Fennel, an aromatic plant native to Europe and Asia, is in the same plant family as carrots. The uses for this yellow, flowering plant range from flavoring food to repelling insects, specifically fleas. The herb may help promote lactation for breast-feeding women and may help ease digestive discomfort. While the stalk of the fennel plant is traditionally eaten as a vegetable, the seeds are crushed and used for medicinal purposes. People often make a tea or chew the seeds to help relieve gastrointestinal distress such as flatulence and infantile colic.
Fennel seeds may decrease the painful effects of abdominal gas, bloating, cramping and acid indigestion, according to Drugs.com. Fennel seeds may help soothe the irritated smooth muscle of the intestines and also expel excessive amounts of gas from the gastrointestinal tract, according to the University of Maryland Medical Center. The seeds also serve as a laxative and can help treat and prevent bouts of constipation.
Babies suffering from infantile colic may cry for several hours a day on at least three days a week but are otherwise healthy. Symptoms of infantile colic include frequently spitting up after eating and signs of gas pain, such as pulling legs close to the body and crying. Easing gastric distress may help a baby suffering from colic. Products containing fennel seeds, such as gripe water, may help relieve the painful symptoms, according to a study published in the "Archives of Disease in Childhood" in 2008. Making a tea from fennel seeds and administering 1 teaspoon before and after eating could help relax the gastrointestinal tract and relieve gas for the baby, according the University of Maryland Medical Center. Breast-feeding mothers can also make a tea from fennel seeds and pass along the benefits to their babies.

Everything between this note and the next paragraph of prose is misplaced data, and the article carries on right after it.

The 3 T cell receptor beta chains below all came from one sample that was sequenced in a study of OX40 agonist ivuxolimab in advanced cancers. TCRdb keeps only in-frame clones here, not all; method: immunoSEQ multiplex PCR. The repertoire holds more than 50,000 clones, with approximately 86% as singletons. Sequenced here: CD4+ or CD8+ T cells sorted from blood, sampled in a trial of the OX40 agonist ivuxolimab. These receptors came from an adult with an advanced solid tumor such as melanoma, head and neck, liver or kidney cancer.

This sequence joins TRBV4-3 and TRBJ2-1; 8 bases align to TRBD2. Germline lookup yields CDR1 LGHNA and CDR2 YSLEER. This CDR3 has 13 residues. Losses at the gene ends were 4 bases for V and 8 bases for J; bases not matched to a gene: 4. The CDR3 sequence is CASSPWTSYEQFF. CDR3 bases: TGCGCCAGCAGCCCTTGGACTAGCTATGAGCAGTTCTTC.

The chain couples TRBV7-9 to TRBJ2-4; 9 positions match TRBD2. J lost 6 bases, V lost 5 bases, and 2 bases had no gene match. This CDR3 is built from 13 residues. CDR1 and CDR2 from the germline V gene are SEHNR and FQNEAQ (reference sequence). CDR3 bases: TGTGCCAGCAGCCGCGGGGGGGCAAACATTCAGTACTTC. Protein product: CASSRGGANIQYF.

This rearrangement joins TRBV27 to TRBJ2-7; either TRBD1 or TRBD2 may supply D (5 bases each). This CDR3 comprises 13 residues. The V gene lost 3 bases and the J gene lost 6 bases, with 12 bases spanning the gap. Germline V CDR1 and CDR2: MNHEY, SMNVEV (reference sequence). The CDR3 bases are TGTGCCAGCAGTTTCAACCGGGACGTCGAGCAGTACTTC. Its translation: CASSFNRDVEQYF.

To make a soothing tea, boil 1 teaspoon of fennel seeds in 1 cup of water for five to 10 minutes. Strain the seeds and allow the tea to cool before drinking it. The seeds have a taste compared to anise or black licorice. A common practice in India is to chew fennel seeds to help aid in digestion following a meal. Younger, greener seeds from the fennel plant are better options for chewing, while older, yellow seeds are best for cooking.
Fennel seeds are herbs and are not regulated by the U.S. Food and Drug Administration. No research exists confirming the effectiveness of using fennel to treat digestive problems. Using fennel seeds may cause side effects or alter the effectiveness of medications. Possible side effects include hallucinations, nausea, skin rashes and sun poisoning; people suffering from epilepsy may be at a greater risk of seizures when using fennel, according to Drugs.com. Consult a health care professional before using any herbal supplements to treat a medical condition.
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